Bampfield, Francis (DNB00)
|←Bampfield, Coplestone||Dictionary of National Biography, 1885-1900, Volume 03
BAMPFIELD, FRANCIS (d. 1683), divine, was the third son of John Bampfield, of Poltimore, Devon, and brother of Sir John, first baronet. He was from his birth designed for the ministry by his parents (A Name, an After One, p. 7). In 1631, at about the age of sixteen, he entered Wadham College, Oxford, where he remained seven or eight years, taking his M.A. degree in 1638. He was ordained in 1641, and preferred to a living in Dorsetshire, worth about 100l. a year. This sum he spent upon his parishioners, supplying his own wants out of a small private income. He was also collated to a prebend in Exeter Cathedral, in which he was reinstated at the Restoration. A conviction that the church stood in urgent need of reform induced him to take steps distasteful to his parishioners, and, after much solicitation, he accepted the less valuable living of Sherborne. Here he remained until, in 1662, the Act of Uniformity drove him from his preferments. In the September of that year he was arrested at home, and compelled to find sureties for his good behaviour. Soon afterwards he was again arrested, and detained for nearly nine years in Dorchester gaol. At his discharge in 1675, he travelled through several counties preaching, and finally settled in London. After ministering in private for some time, he gathered a congregation of Sabbatarian Baptists at Pinners' Hall, Broad Street. Whilst conducting service there, in February 1682–3, he was arrested and carried before the lord mayor. After several appearances at the Old Bailey sessions, Bampfield was convicted and returned to Newgate, where he died on 16 Feb. 1683–4. Large crowds of sympathisers attended his funeral at the Anabaptists' burial-ground in Aldersgate Street. His works are:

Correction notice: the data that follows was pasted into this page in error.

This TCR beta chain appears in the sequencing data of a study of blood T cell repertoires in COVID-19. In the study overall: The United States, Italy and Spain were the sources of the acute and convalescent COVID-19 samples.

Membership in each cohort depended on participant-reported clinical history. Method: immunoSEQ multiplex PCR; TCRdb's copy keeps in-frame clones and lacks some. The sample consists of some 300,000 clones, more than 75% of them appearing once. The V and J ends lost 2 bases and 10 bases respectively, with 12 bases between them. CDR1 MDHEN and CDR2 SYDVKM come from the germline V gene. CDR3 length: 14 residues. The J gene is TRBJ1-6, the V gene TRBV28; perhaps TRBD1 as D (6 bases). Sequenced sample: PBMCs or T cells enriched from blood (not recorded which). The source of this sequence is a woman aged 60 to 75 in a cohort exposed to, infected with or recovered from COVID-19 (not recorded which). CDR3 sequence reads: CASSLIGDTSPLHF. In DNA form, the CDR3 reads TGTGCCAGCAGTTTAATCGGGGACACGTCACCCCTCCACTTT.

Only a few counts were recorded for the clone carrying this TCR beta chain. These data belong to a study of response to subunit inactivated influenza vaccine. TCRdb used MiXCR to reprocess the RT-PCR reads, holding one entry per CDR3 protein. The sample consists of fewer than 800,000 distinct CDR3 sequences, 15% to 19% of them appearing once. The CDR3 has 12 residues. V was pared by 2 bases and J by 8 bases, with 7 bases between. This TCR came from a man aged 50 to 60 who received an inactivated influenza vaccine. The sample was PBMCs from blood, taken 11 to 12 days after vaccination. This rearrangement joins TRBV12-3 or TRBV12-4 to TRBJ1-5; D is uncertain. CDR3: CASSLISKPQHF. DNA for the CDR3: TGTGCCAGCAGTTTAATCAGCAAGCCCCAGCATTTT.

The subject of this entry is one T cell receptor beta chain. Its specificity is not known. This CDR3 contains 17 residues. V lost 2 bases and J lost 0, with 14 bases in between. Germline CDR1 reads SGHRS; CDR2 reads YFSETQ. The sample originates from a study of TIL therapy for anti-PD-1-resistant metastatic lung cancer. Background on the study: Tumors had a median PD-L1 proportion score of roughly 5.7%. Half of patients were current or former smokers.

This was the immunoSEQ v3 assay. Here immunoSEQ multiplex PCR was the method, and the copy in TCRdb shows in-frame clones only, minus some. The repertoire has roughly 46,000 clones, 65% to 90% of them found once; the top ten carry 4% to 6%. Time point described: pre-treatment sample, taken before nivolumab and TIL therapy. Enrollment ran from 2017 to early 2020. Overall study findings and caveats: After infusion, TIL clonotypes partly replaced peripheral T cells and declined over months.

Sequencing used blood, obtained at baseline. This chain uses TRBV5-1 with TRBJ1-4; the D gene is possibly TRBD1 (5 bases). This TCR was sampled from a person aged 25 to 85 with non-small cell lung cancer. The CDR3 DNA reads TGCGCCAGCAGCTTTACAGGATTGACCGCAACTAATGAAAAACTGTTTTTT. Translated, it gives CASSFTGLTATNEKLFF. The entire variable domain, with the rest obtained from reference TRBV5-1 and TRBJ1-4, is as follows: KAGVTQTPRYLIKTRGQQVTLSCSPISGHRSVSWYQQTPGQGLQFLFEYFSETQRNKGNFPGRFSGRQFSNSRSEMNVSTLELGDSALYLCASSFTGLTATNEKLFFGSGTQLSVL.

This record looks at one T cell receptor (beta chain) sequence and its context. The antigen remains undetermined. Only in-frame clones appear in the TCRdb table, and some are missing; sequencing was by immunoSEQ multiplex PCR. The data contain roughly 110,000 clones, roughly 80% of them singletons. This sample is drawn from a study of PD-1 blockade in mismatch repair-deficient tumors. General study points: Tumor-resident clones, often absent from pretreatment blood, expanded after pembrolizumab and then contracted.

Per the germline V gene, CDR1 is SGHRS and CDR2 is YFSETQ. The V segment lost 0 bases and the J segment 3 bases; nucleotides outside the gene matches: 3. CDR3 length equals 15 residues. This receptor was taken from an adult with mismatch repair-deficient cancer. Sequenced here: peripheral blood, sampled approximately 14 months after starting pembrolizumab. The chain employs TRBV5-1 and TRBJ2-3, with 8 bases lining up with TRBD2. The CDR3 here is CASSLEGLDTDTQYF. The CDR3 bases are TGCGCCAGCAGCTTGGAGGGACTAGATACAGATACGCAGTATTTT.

- 'The Judgment of Mr. Francis Bampfield for the Observation of the Jewish or Seventh-day Sabbath,' 1672.
- 'All in One: All Useful Sciences and Profitable Arts in the One Book of Jehovah Elohim,' 1677.
- 'A Name, an After One,' 1681.
- 'The House of Wisdom,' 1681.
- 'The Lord's Free Prisoner,' 1683.
- 'A Just Appeal from the Lower Courts on Earth to the Highest Court in Heaven,' 1683.
- 'A Continuation of the former Just Appeal,' 1683.
- 'The Holy Scripture the Scripture of Truth,' 1684.
[The Conformist's Fourth Plea for Nonconformity, 1683, p. 44; Crosby's History of the English Baptists, 1738–40, i. 363, ii. 355, iii. 7; Calamy's Nonconformists' Memorial, ed. Palmer, 1802, ii. 149; Hutchins's Hist. and Antiq. of Dorset, 1774, ii. 385; Wood's Athenæ Oxon. (Bliss), iv. 126]